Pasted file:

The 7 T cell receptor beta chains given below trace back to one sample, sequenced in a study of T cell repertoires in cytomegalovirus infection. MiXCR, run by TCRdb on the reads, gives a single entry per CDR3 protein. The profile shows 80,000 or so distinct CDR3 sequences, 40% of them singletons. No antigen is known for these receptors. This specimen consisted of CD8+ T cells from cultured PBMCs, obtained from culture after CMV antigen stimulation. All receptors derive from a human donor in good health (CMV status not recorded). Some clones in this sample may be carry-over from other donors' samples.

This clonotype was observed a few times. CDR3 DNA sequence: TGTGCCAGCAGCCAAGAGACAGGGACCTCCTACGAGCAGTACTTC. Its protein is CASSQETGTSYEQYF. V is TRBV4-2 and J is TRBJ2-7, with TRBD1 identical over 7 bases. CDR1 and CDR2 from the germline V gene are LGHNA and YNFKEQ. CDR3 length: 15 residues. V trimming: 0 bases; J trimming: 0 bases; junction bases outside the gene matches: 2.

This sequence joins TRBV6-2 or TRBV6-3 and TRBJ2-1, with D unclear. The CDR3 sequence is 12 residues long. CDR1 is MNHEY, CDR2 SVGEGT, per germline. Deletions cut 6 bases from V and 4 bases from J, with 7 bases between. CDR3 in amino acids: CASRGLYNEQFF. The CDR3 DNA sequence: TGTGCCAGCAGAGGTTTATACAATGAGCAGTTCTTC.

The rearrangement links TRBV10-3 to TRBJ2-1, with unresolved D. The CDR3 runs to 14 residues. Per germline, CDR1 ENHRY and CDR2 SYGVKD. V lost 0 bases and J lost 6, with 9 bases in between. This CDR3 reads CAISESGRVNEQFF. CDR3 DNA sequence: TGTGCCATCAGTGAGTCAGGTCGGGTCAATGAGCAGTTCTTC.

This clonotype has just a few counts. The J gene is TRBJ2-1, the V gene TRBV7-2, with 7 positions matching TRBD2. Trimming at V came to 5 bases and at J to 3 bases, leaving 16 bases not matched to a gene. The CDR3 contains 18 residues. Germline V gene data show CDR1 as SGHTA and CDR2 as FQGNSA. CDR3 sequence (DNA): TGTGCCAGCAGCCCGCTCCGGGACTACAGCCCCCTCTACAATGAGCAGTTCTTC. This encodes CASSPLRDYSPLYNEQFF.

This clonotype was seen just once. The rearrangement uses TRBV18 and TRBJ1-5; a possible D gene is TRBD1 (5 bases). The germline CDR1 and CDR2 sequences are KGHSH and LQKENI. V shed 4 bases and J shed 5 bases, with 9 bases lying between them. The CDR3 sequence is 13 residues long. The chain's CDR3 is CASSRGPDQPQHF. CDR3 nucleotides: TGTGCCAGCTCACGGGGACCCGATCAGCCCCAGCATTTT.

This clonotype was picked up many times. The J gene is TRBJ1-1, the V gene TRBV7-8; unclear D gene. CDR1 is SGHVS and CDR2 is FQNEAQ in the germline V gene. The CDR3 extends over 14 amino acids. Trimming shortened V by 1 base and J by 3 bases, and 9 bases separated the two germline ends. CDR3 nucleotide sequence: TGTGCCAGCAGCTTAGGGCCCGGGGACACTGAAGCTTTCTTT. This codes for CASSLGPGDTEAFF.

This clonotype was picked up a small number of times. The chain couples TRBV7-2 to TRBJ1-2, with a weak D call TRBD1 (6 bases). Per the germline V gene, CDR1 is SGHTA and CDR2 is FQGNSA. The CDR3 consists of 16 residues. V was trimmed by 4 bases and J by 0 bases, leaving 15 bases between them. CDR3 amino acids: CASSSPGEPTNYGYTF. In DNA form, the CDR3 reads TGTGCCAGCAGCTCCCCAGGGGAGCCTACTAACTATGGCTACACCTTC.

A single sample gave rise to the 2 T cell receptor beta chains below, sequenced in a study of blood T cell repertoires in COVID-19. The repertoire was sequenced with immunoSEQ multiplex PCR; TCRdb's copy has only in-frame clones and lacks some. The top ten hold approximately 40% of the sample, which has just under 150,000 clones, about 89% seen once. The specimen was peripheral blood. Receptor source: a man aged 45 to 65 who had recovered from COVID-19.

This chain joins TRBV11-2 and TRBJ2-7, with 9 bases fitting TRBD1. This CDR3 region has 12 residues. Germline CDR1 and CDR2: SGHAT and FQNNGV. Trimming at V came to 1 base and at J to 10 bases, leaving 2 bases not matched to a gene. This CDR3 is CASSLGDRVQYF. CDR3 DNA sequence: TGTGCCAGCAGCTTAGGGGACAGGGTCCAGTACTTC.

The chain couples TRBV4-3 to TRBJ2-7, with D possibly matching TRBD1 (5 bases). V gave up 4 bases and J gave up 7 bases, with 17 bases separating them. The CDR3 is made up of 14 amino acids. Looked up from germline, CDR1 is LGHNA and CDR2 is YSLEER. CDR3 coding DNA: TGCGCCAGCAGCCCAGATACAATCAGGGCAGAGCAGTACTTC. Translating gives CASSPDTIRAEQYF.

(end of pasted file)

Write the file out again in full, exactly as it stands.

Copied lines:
The 7 T cell receptor beta chains given below trace back to one sample, sequenced in a study of T cell repertoires in cytomegalovirus infection. MiXCR, run by TCRdb on the reads, gives a single entry per CDR3 protein. The profile shows 80,000 or so distinct CDR3 sequences, 40% of them singletons. No antigen is known for these receptors. This specimen consisted of CD8+ T cells from cultured PBMCs, obtained from culture after CMV antigen stimulation. All receptors derive from a human donor in good health (CMV status not recorded). Some clones in this sample may be carry-over from other donors' samples.

This clonotype was observed a few times. CDR3 DNA sequence: TGTGCCAGCAGCCAAGAGACAGGGACCTCCTACGAGCAGTACTTC. Its protein is CASSQETGTSYEQYF. V is TRBV4-2 and J is TRBJ2-7, with TRBD1 identical over 7 bases. CDR1 and CDR2 from the germline V gene are LGHNA and YNFKEQ. CDR3 length: 15 residues. V trimming: 0 bases; J trimming: 0 bases; junction bases outside the gene matches: 2.

This sequence joins TRBV6-2 or TRBV6-3 and TRBJ2-1, with D unclear. The CDR3 sequence is 12 residues long. CDR1 is MNHEY, CDR2 SVGEGT, per germline. Deletions cut 6 bases from V and 4 bases from J, with 7 bases between. CDR3 in amino acids: CASRGLYNEQFF. The CDR3 DNA sequence: TGTGCCAGCAGAGGTTTATACAATGAGCAGTTCTTC.

The rearrangement links TRBV10-3 to TRBJ2-1, with unresolved D. The CDR3 runs to 14 residues. Per germline, CDR1 ENHRY and CDR2 SYGVKD. V lost 0 bases and J lost 6, with 9 bases in between. This CDR3 reads CAISESGRVNEQFF. CDR3 DNA sequence: TGTGCCATCAGTGAGTCAGGTCGGGTCAATGAGCAGTTCTTC.

This clonotype has just a few counts. The J gene is TRBJ2-1, the V gene TRBV7-2, with 7 positions matching TRBD2. Trimming at V came to 5 bases and at J to 3 bases, leaving 16 bases not matched to a gene. The CDR3 contains 18 residues. Germline V gene data show CDR1 as SGHTA and CDR2 as FQGNSA. CDR3 sequence (DNA): TGTGCCAGCAGCCCGCTCCGGGACTACAGCCCCCTCTACAATGAGCAGTTCTTC. This encodes CASSPLRDYSPLYNEQFF.

This clonotype was seen just once. The rearrangement uses TRBV18 and TRBJ1-5; a possible D gene is TRBD1 (5 bases). The germline CDR1 and CDR2 sequences are KGHSH and LQKENI. V shed 4 bases and J shed 5 bases, with 9 bases lying between them. The CDR3 sequence is 13 residues long. The chain's CDR3 is CASSRGPDQPQHF. CDR3 nucleotides: TGTGCCAGCTCACGGGGACCCGATCAGCCCCAGCATTTT.

This clonotype was picked up many times. The J gene is TRBJ1-1, the V gene TRBV7-8; unclear D gene. CDR1 is SGHVS and CDR2 is FQNEAQ in the germline V gene. The CDR3 extends over 14 amino acids. Trimming shortened V by 1 base and J by 3 bases, and 9 bases separated the two germline ends. CDR3 nucleotide sequence: TGTGCCAGCAGCTTAGGGCCCGGGGACACTGAAGCTTTCTTT. This codes for CASSLGPGDTEAFF.

This clonotype was picked up a small number of times. The chain couples TRBV7-2 to TRBJ1-2, with a weak D call TRBD1 (6 bases). Per the germline V gene, CDR1 is SGHTA and CDR2 is FQGNSA. The CDR3 consists of 16 residues. V was trimmed by 4 bases and J by 0 bases, leaving 15 bases between them. CDR3 amino acids: CASSSPGEPTNYGYTF. In DNA form, the CDR3 reads TGTGCCAGCAGCTCCCCAGGGGAGCCTACTAACTATGGCTACACCTTC.

A single sample gave rise to the 2 T cell receptor beta chains below, sequenced in a study of blood T cell repertoires in COVID-19. The repertoire was sequenced with immunoSEQ multiplex PCR; TCRdb's copy has only in-frame clones and lacks some. The top ten hold approximately 40% of the sample, which has just under 150,000 clones, about 89% seen once. The specimen was peripheral blood. Receptor source: a man aged 45 to 65 who had recovered from COVID-19.

This chain joins TRBV11-2 and TRBJ2-7, with 9 bases fitting TRBD1. This CDR3 region has 12 residues. Germline CDR1 and CDR2: SGHAT and FQNNGV. Trimming at V came to 1 base and at J to 10 bases, leaving 2 bases not matched to a gene. This CDR3 is CASSLGDRVQYF. CDR3 DNA sequence: TGTGCCAGCAGCTTAGGGGACAGGGTCCAGTACTTC.

The chain couples TRBV4-3 to TRBJ2-7, with D possibly matching TRBD1 (5 bases). V gave up 4 bases and J gave up 7 bases, with 17 bases separating them. The CDR3 is made up of 14 amino acids. Looked up from germline, CDR1 is LGHNA and CDR2 is YSLEER. CDR3 coding DNA: TGCGCCAGCAGCCCAGATACAATCAGGGCAGAGCAGTACTTC. Translating gives CASSPDTIRAEQYF.